The Rails project is a great chance for you to show off everything you’ve learned about Ruby on Rails, MVC architecture, data modeling and so much more!
Use this document to help you complete this planning form
Tips on all aspects of the project are included here, so make sure to have a look through!
Note: Keep in mind that the Ask a Question team is not permitted to help while you are building your projects. Use the internet and the resources provided in this document if you get stuck!
Read through the project requirements here carefully before getting started.
Come up with a project idea of your own, and devote some time to a planning session. Think about the following:
a. What will your app do? b. What is the user experience? c. What will your models be? d. What are their associations? e. What are all the possible views for your app?
Use this form to jot down your plans and submit it to us so we can see what you are planning! Check out the sections below on User Story and Flow Diagrams for help in filling out the form.
Create a skeleton app and repository on Github. For more insight on how to plan out and get your project idea off the ground, you can watch this live build.
Plan your schedule. Note that it takes most full time (40+ hrs/week) students between 7-12 days to complete, and can take up to 5 business days to schedule your project review after that.
You should already be a member of the Slack channel #rails-section; It is a great place to connect with others who are working on their projects as well. Don’t hesitate to reach out to others in that channel. Flatiron School employees as well as students are active there.
Atlassian has an amazing write up on Agile Development and more specifically, how to create user stories. Do see this article to learn their approach. The typical approach is something along the lines of:
In other words
<type of user>
Homepage on AppConcepts.com:
User signup → appconcepts.com/users/new:
Create concept → appconcepts.com/concepts/new
Section index → appconcepts.com/sections/rails/concepts
There are no set minimum or maximum for user stories. Try to create a user story that will describe a feature on your application.
Figuring out what models are necessary, and how they are associated to one another could very well be the hardest part of your portfolio project -- Which is why planning is paramount! Let’s consider the app we have in mind for Daniel. What are some models, model attributes and model relationships that would be necessary for this app?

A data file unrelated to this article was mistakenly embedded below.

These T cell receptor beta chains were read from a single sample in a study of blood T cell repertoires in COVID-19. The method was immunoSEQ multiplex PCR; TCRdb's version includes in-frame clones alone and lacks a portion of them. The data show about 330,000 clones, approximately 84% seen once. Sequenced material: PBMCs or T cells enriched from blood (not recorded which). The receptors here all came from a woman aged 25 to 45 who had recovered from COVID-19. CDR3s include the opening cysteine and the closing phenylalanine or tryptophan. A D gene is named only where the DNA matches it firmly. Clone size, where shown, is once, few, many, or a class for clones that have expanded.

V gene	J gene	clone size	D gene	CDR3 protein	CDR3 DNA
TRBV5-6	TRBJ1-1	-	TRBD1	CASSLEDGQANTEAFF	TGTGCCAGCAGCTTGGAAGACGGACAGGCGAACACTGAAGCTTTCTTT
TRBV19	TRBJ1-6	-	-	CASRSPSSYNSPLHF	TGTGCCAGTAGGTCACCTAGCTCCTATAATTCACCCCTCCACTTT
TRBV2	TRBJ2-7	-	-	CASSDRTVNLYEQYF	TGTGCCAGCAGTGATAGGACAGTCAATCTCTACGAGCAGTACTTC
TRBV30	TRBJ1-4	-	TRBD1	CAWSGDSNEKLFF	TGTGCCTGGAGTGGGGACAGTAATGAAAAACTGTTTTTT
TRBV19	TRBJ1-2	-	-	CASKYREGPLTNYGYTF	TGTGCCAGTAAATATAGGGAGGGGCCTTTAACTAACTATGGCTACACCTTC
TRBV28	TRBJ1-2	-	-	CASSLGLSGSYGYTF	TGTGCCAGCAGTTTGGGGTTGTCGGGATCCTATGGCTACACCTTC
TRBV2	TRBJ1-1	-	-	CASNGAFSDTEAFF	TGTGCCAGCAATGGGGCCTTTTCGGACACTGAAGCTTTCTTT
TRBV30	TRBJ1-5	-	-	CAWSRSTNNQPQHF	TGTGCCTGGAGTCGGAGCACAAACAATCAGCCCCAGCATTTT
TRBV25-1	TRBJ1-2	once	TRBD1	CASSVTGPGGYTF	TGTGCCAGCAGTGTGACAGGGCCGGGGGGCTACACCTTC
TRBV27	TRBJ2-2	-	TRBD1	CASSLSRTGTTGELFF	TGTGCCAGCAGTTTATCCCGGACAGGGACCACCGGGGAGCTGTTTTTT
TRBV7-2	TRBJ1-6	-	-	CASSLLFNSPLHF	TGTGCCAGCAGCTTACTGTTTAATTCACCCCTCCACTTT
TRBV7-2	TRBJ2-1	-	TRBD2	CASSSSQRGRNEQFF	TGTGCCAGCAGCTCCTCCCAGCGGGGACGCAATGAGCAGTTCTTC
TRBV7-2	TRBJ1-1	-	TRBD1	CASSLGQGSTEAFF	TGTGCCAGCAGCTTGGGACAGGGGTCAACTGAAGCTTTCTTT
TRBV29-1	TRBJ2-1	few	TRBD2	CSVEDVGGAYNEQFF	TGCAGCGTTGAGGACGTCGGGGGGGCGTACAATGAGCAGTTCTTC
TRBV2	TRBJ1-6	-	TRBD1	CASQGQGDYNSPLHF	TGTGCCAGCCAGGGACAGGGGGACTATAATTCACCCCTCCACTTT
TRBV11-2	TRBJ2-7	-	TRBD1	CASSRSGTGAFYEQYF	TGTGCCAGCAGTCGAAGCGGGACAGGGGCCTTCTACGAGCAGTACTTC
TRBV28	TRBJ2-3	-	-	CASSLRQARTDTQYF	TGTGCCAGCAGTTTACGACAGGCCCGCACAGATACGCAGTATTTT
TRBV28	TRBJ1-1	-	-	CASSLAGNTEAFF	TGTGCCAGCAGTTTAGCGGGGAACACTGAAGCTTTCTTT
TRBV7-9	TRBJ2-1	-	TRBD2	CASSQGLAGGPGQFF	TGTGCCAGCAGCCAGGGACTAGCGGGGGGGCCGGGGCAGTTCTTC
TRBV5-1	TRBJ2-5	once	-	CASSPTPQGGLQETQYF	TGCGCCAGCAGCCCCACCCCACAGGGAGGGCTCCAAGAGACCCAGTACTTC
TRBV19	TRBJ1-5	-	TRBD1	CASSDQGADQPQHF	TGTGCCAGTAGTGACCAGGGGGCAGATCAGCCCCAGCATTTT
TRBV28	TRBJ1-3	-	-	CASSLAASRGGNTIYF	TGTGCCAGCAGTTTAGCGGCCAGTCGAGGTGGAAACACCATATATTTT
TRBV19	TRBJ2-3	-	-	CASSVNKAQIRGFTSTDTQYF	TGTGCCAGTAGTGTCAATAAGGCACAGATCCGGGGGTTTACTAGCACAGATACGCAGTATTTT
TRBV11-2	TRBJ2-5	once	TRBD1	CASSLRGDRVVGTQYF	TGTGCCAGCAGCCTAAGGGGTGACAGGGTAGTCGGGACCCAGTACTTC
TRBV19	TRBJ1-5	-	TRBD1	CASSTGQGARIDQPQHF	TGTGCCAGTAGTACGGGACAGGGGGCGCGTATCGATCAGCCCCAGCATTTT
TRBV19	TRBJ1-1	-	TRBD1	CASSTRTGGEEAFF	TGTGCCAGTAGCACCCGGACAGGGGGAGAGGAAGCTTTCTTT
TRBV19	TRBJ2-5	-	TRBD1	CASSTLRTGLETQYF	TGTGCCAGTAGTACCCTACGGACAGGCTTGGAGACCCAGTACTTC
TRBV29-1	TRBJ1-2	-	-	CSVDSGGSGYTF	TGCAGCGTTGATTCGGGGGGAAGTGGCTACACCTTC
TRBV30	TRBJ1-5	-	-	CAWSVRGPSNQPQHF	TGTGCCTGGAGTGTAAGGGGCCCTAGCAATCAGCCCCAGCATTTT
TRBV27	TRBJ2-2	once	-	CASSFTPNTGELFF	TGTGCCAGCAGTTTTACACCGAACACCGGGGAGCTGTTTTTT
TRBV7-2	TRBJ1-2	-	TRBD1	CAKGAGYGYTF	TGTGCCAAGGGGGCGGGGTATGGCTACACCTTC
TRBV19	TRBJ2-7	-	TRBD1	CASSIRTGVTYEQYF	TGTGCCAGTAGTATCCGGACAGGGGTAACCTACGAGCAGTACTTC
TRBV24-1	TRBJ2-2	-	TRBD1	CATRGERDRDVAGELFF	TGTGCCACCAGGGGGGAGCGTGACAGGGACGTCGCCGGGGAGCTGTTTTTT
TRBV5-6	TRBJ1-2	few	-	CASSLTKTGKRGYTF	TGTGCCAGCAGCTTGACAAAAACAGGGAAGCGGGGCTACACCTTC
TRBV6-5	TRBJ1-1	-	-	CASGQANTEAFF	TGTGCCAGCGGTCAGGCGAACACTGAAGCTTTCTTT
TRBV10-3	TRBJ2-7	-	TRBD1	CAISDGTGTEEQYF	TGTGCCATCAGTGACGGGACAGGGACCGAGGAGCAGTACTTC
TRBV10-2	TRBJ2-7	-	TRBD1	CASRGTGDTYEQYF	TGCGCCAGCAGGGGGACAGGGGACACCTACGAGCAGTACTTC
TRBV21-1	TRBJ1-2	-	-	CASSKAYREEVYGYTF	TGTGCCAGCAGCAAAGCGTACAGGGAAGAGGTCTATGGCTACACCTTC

password : string
section_id : integer
description : string
There are a few other models to take into consideration, but this is a great starting point! (In this small example, we have already set up a many to many relationship between users and sections -- one of the requirements for your rails project!)
Let’s consider the information above, and display it visually by diagramming your schema. We recommend using draw.io to put together a database diagram. It doesn’t need to be over-complicated - just a visual idea of your databases’ tables and their attributes and their relations. Check out this video for some starter information on how to use draw.io.
Here is an example of a diagrammed schema:
You don’t have to use software for this - a photo of a (legible) hand-drawn sketch on a napkin also works! The symbols used in the examples above follow basic database diagramming conventions. Please make sure the image or file you share with us is accessible.
This gif shows how to make a shareable link on draw.io:
Once we’ve figured out what our models will look like, and how they will relate to one another, it’s time to think about the flow of your app, as your user will experience it. There are many ways to go about wireframing -- For this project, low-fidelity to mid-fidelity wireframing will work quite well.
After you’ve given that a go, check out this video on mid-fidelity wireframing! Mid-fidelity wireframes should be done on an app (like Figma) and will look similar to this: